Susan Sontag

Susan Sontag claims that “A photograph passes for incontrovertible proof that a given thing happened” (467).   Sontag is trying to state that no matter what happens or what someone says as long as there is a photograph, that is proof that the event occurred and that it is indisputable. Sontag’s claim is false, but in order for her claim to be true, the photograph would have had to be taken while the event is taking place. There are many photographs in the world that have been altered somehow whether edited to some extent or even created. Just because there is a visual depiction one cannot jump to conclusions and automatically label it being true.
There are many holes in the false claim that a photograph is incontrovertible proof that an event occurred.
Sontag’s claim is true under certain circumstances. The fact that cameras were invented to capture the moment supports that fact. Photographs can be true to some extent but it also depends on how one interprets it. If a movie was being made with a scene of a bank robbery and someone walking by took pictures and showed them to others, it is completely up to the people viewing the photographs to interpret it in a way they want to. Some might think that a robbery was actually taking place while others may assume it was a scene from a movie. Yes it is true that whether the robbery was real or fake the event did take place, but pictures can be misleading and the viewer’s interpretations are just as important as the photographs themselves.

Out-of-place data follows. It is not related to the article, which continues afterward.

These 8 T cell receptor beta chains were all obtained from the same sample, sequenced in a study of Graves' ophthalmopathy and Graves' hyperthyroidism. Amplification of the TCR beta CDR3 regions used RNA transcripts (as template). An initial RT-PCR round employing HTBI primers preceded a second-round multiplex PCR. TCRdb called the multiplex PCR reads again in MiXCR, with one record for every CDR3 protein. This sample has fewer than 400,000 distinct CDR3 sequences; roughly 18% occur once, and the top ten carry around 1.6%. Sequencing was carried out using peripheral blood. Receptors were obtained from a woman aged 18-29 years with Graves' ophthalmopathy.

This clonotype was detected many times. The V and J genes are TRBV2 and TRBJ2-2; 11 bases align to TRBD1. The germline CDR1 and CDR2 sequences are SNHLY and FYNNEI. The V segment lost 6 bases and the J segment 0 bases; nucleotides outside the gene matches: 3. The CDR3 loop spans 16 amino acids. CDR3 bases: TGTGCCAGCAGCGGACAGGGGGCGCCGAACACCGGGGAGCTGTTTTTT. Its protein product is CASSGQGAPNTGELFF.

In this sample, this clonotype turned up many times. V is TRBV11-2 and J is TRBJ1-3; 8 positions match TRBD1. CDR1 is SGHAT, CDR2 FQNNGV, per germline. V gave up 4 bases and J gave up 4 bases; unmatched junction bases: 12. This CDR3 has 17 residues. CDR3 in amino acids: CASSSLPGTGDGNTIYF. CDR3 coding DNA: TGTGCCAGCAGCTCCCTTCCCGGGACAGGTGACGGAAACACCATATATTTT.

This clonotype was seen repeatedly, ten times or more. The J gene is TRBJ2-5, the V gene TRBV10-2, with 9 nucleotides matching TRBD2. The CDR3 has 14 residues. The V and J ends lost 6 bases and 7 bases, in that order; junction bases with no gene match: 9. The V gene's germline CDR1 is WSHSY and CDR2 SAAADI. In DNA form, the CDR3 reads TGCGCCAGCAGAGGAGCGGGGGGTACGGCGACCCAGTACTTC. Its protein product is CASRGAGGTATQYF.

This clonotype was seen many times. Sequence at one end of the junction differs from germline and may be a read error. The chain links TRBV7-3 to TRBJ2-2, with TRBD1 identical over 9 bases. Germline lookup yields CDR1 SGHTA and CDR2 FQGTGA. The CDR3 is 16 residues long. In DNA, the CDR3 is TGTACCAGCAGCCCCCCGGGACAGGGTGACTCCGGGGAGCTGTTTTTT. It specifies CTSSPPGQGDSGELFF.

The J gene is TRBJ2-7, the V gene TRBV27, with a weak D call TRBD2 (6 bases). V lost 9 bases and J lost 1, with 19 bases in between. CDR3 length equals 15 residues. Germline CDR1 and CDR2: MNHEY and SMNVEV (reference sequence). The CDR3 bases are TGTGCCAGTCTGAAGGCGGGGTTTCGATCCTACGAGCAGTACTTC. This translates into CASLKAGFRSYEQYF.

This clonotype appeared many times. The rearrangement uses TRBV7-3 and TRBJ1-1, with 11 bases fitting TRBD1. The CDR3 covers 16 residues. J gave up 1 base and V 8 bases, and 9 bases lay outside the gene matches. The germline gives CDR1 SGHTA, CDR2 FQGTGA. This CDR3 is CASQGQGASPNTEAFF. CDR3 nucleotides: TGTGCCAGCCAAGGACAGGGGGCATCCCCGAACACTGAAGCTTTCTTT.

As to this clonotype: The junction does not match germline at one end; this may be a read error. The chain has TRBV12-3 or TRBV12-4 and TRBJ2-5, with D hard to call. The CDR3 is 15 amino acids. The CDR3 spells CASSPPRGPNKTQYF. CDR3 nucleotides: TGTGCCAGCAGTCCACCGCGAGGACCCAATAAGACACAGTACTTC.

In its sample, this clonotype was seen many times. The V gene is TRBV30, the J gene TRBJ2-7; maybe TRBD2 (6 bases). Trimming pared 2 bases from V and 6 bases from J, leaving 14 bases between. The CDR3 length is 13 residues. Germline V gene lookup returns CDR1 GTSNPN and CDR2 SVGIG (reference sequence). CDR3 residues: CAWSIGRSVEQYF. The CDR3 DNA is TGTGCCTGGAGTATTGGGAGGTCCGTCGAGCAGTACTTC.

There are flaws to Sontag’s belief; she states that a photograph is real and the event taking place within the photograph is also real thus it cannot be disputed.   She fails to see that there are many photographs in the world that have been created.   There are programs nowadays that help with this; a program named Photoshop is one of several. Photoshop is a program that can allow the user to edit any digitized photo. The users are able to create things and input them onto the...